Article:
What to Write in a Sympathy Card

When my husband died from cancer, my daughters and I received hundreds of cards. Ericlee was a teacher, coach, and director of a non-profit organization that was supported by several area churches. His influence was far-reaching.

Hundreds of people packed the church for his memorial service, and we went home with bins full of cards. Students from the school where he taught showed up at our door with homemade cards. Friends and relatives mailed us cards to express their condolences. Some slipped gift cards for grocery stores and restaurants inside.

I was overwhelmed by the support.

After family returned home following the funeral and friends returned to work, we had to find our new normal without our daddy and husband. These precious cards remained.

Words of encouragement is one of my main love languages so these cards became treasures to me in a dark season of grief and loneliness.

One of my favorite cards included a letter written by a young man who had been one of my husband’s students and athletes. He talked about how Ericlee had inspired him and encouraged him to pursue a career he wouldn’t have considered before. He shared how his faith in God had grown as a result of knowing Ericlee.

Those words were gold to me. They spoke of my husband’s legacy. They provided a tangible story I could share with my young daughters about who their dad was and how he cared deeply for people.

Words of encouragement are one way that we can love people well through loss. It shows they are seen and important to us. Know this: You don’t need to agonize over finding the perfect words. The gesture matters.

Here are some quick tips for sending meaningful sympathy cards:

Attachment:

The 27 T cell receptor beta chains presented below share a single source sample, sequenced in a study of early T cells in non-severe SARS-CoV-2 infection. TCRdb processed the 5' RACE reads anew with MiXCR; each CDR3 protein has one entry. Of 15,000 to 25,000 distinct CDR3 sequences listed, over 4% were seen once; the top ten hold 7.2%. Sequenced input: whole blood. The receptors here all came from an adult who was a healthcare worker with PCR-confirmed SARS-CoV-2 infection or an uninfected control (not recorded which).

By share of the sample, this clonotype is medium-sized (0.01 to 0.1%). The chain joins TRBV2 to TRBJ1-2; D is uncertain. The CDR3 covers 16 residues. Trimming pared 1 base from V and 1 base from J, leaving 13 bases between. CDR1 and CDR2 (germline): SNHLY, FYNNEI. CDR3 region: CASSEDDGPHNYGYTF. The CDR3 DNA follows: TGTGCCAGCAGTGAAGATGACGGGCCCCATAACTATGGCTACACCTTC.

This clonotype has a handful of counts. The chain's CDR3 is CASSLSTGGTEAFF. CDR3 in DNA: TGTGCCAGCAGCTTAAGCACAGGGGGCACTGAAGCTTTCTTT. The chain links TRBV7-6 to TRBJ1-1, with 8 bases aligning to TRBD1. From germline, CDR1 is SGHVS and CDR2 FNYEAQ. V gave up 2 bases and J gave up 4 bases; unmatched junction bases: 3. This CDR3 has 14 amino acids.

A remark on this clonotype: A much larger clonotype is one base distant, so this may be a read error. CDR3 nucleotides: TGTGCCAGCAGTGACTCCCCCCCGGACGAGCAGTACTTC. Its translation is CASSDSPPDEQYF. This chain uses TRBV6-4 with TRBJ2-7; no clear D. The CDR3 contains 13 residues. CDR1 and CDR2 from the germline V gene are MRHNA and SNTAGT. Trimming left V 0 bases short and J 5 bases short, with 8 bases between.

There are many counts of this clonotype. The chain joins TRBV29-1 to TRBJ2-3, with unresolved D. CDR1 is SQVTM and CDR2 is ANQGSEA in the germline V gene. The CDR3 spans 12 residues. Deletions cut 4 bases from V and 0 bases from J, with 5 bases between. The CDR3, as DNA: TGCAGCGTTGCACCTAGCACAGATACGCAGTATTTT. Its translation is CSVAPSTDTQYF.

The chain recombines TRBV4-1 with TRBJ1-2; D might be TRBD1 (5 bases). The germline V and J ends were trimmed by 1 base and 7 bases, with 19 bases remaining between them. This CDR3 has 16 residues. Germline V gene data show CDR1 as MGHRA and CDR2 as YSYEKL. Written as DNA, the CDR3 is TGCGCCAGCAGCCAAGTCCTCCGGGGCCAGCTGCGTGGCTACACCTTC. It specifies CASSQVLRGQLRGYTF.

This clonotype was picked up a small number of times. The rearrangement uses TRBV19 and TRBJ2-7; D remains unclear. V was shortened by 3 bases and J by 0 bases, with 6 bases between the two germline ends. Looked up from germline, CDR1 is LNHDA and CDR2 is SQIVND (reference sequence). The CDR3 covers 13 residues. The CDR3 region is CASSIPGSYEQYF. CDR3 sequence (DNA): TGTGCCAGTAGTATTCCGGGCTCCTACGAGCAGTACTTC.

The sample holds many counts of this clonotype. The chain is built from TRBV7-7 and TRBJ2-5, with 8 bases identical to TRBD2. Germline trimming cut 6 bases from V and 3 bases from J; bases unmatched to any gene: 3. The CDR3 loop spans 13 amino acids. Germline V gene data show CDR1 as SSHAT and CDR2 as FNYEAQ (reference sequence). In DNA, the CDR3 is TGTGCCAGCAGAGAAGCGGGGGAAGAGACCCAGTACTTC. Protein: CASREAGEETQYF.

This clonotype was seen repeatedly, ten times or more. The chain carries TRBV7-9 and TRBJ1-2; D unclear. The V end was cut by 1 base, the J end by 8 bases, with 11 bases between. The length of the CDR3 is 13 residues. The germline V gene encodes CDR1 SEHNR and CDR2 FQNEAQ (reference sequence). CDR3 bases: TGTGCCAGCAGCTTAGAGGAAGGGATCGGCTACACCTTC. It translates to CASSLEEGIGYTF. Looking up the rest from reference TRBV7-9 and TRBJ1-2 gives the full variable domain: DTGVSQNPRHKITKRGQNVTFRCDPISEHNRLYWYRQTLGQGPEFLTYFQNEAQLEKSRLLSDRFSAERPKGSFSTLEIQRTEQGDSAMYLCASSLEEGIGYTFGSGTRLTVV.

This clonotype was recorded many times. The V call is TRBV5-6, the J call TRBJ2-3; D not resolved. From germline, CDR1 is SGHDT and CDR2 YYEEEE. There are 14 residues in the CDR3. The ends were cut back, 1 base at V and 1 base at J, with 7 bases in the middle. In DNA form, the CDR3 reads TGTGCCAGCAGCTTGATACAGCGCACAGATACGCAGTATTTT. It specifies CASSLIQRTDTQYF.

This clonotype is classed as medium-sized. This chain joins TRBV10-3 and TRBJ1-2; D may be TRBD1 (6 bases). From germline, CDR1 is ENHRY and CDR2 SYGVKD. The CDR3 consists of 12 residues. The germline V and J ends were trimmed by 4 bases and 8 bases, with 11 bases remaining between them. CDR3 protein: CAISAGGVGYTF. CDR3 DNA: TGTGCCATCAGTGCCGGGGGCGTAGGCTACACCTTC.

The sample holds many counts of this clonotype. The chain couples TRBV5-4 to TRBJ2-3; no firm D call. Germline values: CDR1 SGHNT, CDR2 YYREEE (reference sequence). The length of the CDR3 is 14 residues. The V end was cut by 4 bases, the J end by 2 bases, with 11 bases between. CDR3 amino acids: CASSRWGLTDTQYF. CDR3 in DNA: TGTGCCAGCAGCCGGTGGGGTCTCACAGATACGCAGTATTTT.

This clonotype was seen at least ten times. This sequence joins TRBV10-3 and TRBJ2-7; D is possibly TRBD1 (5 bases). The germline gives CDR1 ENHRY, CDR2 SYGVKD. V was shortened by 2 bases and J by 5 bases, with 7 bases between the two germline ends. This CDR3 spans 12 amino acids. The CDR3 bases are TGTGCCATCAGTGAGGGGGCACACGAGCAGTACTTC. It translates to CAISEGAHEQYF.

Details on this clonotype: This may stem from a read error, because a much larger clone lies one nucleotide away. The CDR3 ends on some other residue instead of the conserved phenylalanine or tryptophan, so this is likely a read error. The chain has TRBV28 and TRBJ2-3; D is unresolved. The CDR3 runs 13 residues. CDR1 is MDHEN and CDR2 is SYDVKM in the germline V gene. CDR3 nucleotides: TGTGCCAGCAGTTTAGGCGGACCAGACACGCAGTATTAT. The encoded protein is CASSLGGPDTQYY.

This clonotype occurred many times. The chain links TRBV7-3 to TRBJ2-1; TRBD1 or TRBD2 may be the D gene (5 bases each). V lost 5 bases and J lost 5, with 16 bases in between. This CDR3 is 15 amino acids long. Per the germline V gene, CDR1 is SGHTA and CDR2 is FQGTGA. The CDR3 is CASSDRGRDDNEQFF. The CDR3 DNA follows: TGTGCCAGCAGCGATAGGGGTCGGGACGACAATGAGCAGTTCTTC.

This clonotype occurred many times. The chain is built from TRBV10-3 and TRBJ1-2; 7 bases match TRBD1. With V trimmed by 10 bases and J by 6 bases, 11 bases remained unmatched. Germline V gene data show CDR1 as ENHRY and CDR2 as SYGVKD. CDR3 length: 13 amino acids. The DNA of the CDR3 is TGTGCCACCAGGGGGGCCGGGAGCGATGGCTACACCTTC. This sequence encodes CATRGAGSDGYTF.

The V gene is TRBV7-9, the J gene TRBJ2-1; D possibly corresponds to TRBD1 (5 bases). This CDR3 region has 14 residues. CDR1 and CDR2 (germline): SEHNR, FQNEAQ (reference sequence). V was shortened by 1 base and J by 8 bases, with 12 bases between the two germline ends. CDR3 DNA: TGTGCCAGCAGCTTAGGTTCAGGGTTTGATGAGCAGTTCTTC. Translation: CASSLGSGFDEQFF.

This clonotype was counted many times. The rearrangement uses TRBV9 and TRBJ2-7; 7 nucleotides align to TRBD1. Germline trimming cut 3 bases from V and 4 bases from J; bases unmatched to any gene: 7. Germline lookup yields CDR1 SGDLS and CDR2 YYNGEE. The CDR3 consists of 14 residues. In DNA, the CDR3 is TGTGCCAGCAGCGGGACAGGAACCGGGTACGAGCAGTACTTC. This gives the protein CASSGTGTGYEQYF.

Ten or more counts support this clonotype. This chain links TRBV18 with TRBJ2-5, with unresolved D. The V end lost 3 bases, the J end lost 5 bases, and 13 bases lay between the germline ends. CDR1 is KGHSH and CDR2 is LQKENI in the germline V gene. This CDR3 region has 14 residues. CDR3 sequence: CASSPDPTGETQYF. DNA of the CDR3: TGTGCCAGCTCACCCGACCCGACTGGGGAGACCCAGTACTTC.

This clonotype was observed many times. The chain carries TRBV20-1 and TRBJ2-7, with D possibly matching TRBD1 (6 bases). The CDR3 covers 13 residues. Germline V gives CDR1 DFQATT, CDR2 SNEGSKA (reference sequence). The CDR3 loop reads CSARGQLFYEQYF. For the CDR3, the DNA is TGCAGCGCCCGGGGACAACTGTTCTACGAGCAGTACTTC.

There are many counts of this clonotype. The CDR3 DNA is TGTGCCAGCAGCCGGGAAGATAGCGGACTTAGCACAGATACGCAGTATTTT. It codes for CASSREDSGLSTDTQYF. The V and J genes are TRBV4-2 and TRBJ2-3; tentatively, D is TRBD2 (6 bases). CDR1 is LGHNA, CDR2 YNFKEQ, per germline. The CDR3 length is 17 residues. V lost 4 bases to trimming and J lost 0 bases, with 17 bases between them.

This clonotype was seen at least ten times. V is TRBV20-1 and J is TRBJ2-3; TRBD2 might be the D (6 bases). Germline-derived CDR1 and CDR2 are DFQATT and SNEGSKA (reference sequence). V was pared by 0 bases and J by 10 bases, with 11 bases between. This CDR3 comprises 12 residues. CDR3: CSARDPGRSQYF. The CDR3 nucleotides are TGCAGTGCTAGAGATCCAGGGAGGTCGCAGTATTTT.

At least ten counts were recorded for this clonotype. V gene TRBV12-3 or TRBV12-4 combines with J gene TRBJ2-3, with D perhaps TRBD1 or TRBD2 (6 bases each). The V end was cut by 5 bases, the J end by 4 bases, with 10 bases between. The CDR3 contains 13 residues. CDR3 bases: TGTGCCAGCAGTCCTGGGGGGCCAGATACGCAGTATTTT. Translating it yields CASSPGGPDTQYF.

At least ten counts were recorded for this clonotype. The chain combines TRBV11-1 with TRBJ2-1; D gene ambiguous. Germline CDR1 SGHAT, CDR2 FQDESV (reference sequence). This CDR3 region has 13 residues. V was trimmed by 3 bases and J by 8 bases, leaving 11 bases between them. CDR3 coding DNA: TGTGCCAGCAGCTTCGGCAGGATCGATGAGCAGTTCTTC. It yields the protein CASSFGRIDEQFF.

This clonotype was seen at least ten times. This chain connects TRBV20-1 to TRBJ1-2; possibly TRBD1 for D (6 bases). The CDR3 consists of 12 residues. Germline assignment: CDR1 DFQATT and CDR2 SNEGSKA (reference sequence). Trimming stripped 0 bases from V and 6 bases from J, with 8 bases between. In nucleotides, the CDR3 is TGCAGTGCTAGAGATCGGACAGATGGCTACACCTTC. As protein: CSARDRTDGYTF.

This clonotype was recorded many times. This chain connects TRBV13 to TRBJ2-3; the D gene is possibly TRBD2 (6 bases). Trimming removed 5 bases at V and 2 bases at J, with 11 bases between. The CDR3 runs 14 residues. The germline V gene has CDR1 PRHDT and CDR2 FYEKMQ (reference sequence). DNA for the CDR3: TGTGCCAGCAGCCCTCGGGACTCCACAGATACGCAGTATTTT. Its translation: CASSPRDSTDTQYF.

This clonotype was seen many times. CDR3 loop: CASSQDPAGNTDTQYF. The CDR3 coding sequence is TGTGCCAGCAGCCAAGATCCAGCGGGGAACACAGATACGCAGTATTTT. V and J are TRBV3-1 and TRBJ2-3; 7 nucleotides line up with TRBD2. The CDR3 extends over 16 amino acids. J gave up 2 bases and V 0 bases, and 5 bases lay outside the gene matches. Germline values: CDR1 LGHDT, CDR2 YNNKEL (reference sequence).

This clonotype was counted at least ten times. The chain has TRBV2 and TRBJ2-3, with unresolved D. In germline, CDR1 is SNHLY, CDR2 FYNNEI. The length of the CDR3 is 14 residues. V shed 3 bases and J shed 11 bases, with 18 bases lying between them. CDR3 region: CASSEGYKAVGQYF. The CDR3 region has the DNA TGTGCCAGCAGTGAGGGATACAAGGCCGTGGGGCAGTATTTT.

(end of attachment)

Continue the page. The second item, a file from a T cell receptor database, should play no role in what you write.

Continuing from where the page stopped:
Select a card that will be meaningful for the person receiving it.

Does that person like a certain flower or Bible verse? Think about what season of life the receiver is in. Is she a mother? Grandmother? Friend? Cards specific to the audience show that you are paying attention and didn’t just grab something generic.

Avoid giving advice or writing cliché statements.

Oftentimes we feel like we need to offer some advice or comfort to the person in a card. Consider one of these statements instead: “I am so sorry for your loss.” “I don’t have the right words to say, but I want you to know I care about you.” “I can’t imagine what you’re going through today.”

Share a memory of the person who died.

Take a few minutes to share a story or special memory you have of the person who died. How did they influence you? What character qualities did they have that you admired? If you didn’t know the person well, consider including what you appreciate about the person receiving the card.

Remind the person they are loved and remembered.

Don’t tell the receiver how to feel or try to make them feel better. Don’t say things like “Be strong” or “You will get past this.” Instead, acknowledge their grief, and remind them how much they mean to you.

Consider including a gift card, a bouquet of flowers, or a specific offer to help with something.

You might purchase a gift card for a coffee shop, restaurant or house cleaning service to accompany your card. Plan to go help mow the lawn, fold laundry, bring dinner or offer something else that could support the person or family.

We serve a God of comfort. Jesus mourned with his friends Mary and Martha when their brother Lazarus died. God walks closely with us through difficult times. He also designed us so that we might offer the same comfort to others. Paul illuminates this idea:

Blessed be the God and Father of our Lord Jesus Christ, the Father of mercies and the God of all comfort. He comforts us in all our affliction,so that we may be able to comfort those who are in any kind of affliction, through the comfort we ourselves receive from God. 2 Corinthians 1:3-4 CSB

Is God placing someone on your heart today who you could encourage with a card? Have courage, my friend. Sending cards does not have to take a lot of time, but it can go a long way in expressing love and sympathy. It’s never too late.

I was blessed every time I opened my mailbox and found another card after my husband’s death. These words helped show me that people still cared about us and remembered my beloved. And that was the greatest gift.

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You don't need to find the perfect words, just have courage in making the gesture.
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